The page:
For the Bureau of Meteorology observed data confirms something.
What an interesting choice of words for dipassionate and ostensibly disinterested meteorologists.
The observed data confirms something? I would have thought the observed data simply was the observed data.
The BOM appears to have started with an hypothesis to confirm, so it's worth checking on their sums to make sure that confirmation-bias hasn't influenced the result. Because of the potential conflict of interest between the political interests served by a warming finding and that political nexus to funding, then I think some heavy duty diligence on the formulas, weightings, averaging methods and assumptions in the BOM's number crunching is a useful investment.
Here's the first couple of lines of the Bureau of Meteorology's statement last Friday.
2013 confirmed as Australia's hottest year on record
Today's release of the Bureau of Meteorology Annual Climate Statement 2013 confirms Australia has recorded its hottest calendar year on record.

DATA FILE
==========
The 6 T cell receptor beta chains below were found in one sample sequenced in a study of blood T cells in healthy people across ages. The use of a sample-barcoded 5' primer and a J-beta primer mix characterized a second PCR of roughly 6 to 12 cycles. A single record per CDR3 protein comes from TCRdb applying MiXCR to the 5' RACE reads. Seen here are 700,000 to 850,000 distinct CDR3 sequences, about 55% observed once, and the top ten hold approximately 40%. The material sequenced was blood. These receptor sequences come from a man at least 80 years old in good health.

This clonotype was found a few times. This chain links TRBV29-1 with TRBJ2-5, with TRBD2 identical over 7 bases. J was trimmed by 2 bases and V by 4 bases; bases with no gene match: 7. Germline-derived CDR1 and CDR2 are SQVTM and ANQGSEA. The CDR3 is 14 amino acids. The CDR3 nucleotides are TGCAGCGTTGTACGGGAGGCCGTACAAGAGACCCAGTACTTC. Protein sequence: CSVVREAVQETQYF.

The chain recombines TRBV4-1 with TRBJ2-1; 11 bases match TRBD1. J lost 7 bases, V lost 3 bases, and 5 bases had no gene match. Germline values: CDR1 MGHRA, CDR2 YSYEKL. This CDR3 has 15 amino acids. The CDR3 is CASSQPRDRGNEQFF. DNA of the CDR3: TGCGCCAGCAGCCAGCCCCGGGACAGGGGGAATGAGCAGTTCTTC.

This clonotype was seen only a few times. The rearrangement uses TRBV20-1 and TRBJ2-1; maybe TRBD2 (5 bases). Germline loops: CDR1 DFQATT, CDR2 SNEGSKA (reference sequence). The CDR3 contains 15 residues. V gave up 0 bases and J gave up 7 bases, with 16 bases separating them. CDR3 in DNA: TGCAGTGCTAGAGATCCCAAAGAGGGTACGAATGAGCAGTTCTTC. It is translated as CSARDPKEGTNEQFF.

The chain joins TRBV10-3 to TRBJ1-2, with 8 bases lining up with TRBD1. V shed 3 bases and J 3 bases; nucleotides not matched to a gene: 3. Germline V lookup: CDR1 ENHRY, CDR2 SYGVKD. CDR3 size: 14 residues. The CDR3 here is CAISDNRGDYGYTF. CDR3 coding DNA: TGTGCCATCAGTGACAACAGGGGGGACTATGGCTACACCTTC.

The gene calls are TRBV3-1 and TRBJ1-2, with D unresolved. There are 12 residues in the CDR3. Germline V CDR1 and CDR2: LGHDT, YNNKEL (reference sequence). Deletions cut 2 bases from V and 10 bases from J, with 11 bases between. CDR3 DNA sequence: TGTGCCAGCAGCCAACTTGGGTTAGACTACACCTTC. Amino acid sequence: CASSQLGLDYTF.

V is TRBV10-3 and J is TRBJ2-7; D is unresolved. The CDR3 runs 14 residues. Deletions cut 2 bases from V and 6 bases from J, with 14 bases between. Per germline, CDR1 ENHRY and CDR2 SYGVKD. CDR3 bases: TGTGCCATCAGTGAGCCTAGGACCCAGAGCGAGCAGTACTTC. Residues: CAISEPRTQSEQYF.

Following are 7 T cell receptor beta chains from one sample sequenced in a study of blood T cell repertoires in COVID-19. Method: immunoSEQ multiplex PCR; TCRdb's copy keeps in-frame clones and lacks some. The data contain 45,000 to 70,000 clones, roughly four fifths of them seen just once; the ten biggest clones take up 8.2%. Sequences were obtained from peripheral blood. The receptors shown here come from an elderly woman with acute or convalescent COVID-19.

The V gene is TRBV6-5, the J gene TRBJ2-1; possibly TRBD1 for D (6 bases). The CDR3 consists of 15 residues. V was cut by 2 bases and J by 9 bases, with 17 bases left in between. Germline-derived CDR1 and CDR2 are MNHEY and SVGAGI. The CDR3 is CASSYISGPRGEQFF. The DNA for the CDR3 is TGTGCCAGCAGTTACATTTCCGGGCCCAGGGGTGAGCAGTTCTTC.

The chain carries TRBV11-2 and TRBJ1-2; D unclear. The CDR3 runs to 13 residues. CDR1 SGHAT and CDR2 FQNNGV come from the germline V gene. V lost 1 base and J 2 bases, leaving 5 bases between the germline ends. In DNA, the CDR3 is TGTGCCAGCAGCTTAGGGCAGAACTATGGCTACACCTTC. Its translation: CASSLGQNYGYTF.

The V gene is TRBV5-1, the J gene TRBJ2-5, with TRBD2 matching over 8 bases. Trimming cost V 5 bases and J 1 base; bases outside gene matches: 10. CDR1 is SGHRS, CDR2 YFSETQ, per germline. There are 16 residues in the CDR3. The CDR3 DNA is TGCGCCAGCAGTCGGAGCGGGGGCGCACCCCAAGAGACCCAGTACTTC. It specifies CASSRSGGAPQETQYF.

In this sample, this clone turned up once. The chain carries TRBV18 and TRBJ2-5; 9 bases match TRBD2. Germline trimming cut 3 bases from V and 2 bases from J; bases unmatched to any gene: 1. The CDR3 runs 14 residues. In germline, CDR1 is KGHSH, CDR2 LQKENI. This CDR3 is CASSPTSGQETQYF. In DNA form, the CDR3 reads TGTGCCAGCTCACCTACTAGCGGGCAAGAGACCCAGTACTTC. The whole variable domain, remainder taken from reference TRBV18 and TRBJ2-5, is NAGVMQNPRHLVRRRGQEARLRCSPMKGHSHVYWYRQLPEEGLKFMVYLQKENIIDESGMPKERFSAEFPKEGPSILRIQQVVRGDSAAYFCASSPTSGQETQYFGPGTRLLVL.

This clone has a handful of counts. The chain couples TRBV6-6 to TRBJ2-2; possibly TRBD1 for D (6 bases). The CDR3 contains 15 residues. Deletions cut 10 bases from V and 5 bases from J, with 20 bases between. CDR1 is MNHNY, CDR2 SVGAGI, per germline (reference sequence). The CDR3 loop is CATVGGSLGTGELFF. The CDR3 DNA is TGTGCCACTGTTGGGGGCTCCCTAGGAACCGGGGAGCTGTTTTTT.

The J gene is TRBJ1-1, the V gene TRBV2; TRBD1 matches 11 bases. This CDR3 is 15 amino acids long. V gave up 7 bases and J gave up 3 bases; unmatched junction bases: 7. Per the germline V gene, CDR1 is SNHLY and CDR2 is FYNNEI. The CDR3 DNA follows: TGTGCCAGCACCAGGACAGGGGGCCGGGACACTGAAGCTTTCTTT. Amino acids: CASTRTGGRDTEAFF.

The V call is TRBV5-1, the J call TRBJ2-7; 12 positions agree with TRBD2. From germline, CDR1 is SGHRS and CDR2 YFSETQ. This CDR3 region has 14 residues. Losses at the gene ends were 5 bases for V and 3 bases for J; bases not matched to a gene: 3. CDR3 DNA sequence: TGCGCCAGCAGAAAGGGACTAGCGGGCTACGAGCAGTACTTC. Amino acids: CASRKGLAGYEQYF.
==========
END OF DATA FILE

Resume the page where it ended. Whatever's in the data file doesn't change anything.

Our reader Samuel Gordon Stewart has run the temperature data and produced a result that confirms something quite different.
I don't know Samuel but he has presented his credentials at his website and his workings and spreadsheet are attached to be given the once-over by all and sundry. Good on him!
I recorded this editorial broadcast by 2UE and the follow up interview with Dr David Evans on 4 May 2011. I found it useful to listen again. It's very hard for a person to hold a belief when his income is dependent on it not being so.